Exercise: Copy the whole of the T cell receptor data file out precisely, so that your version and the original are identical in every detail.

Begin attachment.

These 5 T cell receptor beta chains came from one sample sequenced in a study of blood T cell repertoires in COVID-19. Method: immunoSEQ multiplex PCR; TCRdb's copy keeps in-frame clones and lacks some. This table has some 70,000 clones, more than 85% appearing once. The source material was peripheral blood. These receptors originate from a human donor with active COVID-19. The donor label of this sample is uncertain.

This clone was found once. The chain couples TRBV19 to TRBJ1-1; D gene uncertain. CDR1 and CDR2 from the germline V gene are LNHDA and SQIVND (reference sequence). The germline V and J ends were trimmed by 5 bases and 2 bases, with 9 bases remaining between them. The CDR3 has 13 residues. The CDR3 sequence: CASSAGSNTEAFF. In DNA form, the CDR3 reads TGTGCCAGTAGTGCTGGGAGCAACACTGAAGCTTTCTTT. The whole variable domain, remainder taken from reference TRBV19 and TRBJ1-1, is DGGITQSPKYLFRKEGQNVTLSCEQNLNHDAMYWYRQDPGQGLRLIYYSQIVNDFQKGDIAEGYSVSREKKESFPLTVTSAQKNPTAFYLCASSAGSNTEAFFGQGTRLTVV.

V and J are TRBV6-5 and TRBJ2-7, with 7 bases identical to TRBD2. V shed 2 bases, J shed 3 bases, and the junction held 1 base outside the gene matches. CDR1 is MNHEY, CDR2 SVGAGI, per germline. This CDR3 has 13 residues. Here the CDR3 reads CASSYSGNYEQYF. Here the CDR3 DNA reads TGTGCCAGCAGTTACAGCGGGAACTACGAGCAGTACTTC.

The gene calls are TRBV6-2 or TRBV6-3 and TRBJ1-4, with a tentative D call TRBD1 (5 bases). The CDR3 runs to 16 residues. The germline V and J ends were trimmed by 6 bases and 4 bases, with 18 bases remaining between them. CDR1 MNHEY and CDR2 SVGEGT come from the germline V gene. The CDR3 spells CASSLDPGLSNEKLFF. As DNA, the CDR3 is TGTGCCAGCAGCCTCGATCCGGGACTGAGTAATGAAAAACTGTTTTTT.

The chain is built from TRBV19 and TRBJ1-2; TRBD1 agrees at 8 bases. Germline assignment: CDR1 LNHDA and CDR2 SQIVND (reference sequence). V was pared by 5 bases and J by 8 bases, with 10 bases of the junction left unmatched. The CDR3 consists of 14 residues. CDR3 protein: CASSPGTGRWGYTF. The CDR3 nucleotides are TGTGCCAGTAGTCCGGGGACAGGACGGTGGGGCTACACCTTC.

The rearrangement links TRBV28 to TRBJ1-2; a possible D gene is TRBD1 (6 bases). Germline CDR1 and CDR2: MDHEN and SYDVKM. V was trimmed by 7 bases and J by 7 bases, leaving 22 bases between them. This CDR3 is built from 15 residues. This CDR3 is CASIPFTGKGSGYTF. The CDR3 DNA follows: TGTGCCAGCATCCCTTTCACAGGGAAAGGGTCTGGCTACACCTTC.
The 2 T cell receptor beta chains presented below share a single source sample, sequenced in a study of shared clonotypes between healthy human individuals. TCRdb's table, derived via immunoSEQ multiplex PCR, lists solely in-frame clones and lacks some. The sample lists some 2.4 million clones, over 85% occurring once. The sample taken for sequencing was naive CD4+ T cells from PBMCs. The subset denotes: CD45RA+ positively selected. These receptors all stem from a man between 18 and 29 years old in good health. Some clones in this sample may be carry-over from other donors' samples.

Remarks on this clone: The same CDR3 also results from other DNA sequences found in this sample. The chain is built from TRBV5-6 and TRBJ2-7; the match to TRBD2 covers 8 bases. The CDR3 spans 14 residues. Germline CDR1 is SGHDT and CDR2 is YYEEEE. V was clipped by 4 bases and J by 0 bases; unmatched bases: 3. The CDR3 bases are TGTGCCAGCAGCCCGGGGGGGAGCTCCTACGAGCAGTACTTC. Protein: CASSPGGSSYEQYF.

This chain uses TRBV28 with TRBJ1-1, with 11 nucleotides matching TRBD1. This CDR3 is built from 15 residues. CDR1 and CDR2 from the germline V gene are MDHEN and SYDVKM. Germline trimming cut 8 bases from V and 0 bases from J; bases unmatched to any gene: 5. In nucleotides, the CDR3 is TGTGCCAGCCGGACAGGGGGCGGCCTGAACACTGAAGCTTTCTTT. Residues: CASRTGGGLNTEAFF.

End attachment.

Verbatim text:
These 5 T cell receptor beta chains came from one sample sequenced in a study of blood T cell repertoires in COVID-19. Method: immunoSEQ multiplex PCR; TCRdb's copy keeps in-frame clones and lacks some. This table has some 70,000 clones, more than 85% appearing once. The source material was peripheral blood. These receptors originate from a human donor with active COVID-19. The donor label of this sample is uncertain.

This clone was found once. The chain couples TRBV19 to TRBJ1-1; D gene uncertain. CDR1 and CDR2 from the germline V gene are LNHDA and SQIVND (reference sequence). The germline V and J ends were trimmed by 5 bases and 2 bases, with 9 bases remaining between them. The CDR3 has 13 residues. The CDR3 sequence: CASSAGSNTEAFF. In DNA form, the CDR3 reads TGTGCCAGTAGTGCTGGGAGCAACACTGAAGCTTTCTTT. The whole variable domain, remainder taken from reference TRBV19 and TRBJ1-1, is DGGITQSPKYLFRKEGQNVTLSCEQNLNHDAMYWYRQDPGQGLRLIYYSQIVNDFQKGDIAEGYSVSREKKESFPLTVTSAQKNPTAFYLCASSAGSNTEAFFGQGTRLTVV.

V and J are TRBV6-5 and TRBJ2-7, with 7 bases identical to TRBD2. V shed 2 bases, J shed 3 bases, and the junction held 1 base outside the gene matches. CDR1 is MNHEY, CDR2 SVGAGI, per germline. This CDR3 has 13 residues. Here the CDR3 reads CASSYSGNYEQYF. Here the CDR3 DNA reads TGTGCCAGCAGTTACAGCGGGAACTACGAGCAGTACTTC.

The gene calls are TRBV6-2 or TRBV6-3 and TRBJ1-4, with a tentative D call TRBD1 (5 bases). The CDR3 runs to 16 residues. The germline V and J ends were trimmed by 6 bases and 4 bases, with 18 bases remaining between them. CDR1 MNHEY and CDR2 SVGEGT come from the germline V gene. The CDR3 spells CASSLDPGLSNEKLFF. As DNA, the CDR3 is TGTGCCAGCAGCCTCGATCCGGGACTGAGTAATGAAAAACTGTTTTTT.

The chain is built from TRBV19 and TRBJ1-2; TRBD1 agrees at 8 bases. Germline assignment: CDR1 LNHDA and CDR2 SQIVND (reference sequence). V was pared by 5 bases and J by 8 bases, with 10 bases of the junction left unmatched. The CDR3 consists of 14 residues. CDR3 protein: CASSPGTGRWGYTF. The CDR3 nucleotides are TGTGCCAGTAGTCCGGGGACAGGACGGTGGGGCTACACCTTC.

The rearrangement links TRBV28 to TRBJ1-2; a possible D gene is TRBD1 (6 bases). Germline CDR1 and CDR2: MDHEN and SYDVKM. V was trimmed by 7 bases and J by 7 bases, leaving 22 bases between them. This CDR3 is built from 15 residues. This CDR3 is CASIPFTGKGSGYTF. The CDR3 DNA follows: TGTGCCAGCATCCCTTTCACAGGGAAAGGGTCTGGCTACACCTTC.
The 2 T cell receptor beta chains presented below share a single source sample, sequenced in a study of shared clonotypes between healthy human individuals. TCRdb's table, derived via immunoSEQ multiplex PCR, lists solely in-frame clones and lacks some. The sample lists some 2.4 million clones, over 85% occurring once. The sample taken for sequencing was naive CD4+ T cells from PBMCs. The subset denotes: CD45RA+ positively selected. These receptors all stem from a man between 18 and 29 years old in good health. Some clones in this sample may be carry-over from other donors' samples.

Remarks on this clone: The same CDR3 also results from other DNA sequences found in this sample. The chain is built from TRBV5-6 and TRBJ2-7; the match to TRBD2 covers 8 bases. The CDR3 spans 14 residues. Germline CDR1 is SGHDT and CDR2 is YYEEEE. V was clipped by 4 bases and J by 0 bases; unmatched bases: 3. The CDR3 bases are TGTGCCAGCAGCCCGGGGGGGAGCTCCTACGAGCAGTACTTC. Protein: CASSPGGSSYEQYF.

This chain uses TRBV28 with TRBJ1-1, with 11 nucleotides matching TRBD1. This CDR3 is built from 15 residues. CDR1 and CDR2 from the germline V gene are MDHEN and SYDVKM. Germline trimming cut 8 bases from V and 0 bases from J; bases unmatched to any gene: 5. In nucleotides, the CDR3 is TGTGCCAGCCGGACAGGGGGCGGCCTGAACACTGAAGCTTTCTTT. Residues: CASRTGGGLNTEAFF.